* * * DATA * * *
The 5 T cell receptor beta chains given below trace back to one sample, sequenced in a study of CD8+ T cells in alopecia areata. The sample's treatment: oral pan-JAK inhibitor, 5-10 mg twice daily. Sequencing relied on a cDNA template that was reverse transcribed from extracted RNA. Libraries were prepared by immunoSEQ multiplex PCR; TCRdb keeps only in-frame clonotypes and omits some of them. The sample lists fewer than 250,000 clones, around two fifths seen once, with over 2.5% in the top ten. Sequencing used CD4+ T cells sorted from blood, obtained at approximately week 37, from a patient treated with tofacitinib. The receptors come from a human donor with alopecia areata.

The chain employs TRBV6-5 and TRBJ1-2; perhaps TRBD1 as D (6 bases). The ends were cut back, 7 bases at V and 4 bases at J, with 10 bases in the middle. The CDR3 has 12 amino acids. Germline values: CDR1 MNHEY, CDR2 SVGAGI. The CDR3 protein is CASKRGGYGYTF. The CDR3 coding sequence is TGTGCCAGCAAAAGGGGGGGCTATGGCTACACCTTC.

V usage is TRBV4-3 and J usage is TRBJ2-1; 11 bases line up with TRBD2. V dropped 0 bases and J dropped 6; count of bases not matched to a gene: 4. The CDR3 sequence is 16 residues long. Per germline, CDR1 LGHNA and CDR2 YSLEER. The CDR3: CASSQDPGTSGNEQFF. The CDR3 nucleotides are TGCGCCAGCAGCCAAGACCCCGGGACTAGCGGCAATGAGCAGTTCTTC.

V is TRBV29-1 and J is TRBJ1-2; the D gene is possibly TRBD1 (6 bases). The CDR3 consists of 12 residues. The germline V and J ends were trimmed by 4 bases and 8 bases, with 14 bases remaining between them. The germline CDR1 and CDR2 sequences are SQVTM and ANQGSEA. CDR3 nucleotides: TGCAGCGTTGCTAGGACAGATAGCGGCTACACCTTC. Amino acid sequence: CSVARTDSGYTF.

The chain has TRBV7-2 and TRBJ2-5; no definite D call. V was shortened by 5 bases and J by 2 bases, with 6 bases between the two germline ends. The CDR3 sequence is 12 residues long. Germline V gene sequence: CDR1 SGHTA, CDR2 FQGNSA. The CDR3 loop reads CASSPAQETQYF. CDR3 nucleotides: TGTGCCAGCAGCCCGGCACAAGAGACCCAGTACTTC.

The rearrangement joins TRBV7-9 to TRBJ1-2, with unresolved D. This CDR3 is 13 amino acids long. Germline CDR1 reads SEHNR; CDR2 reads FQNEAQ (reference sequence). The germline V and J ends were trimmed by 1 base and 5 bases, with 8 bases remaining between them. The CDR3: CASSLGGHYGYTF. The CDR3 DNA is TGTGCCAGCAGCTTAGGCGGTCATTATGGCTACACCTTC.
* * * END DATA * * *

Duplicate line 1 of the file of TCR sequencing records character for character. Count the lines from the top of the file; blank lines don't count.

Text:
The 5 T cell receptor beta chains given below trace back to one sample, sequenced in a study of CD8+ T cells in alopecia areata. The sample's treatment: oral pan-JAK inhibitor, 5-10 mg twice daily. Sequencing relied on a cDNA template that was reverse transcribed from extracted RNA. Libraries were prepared by immunoSEQ multiplex PCR; TCRdb keeps only in-frame clonotypes and omits some of them. The sample lists fewer than 250,000 clones, around two fifths seen once, with over 2.5% in the top ten. Sequencing used CD4+ T cells sorted from blood, obtained at approximately week 37, from a patient treated with tofacitinib. The receptors come from a human donor with alopecia areata.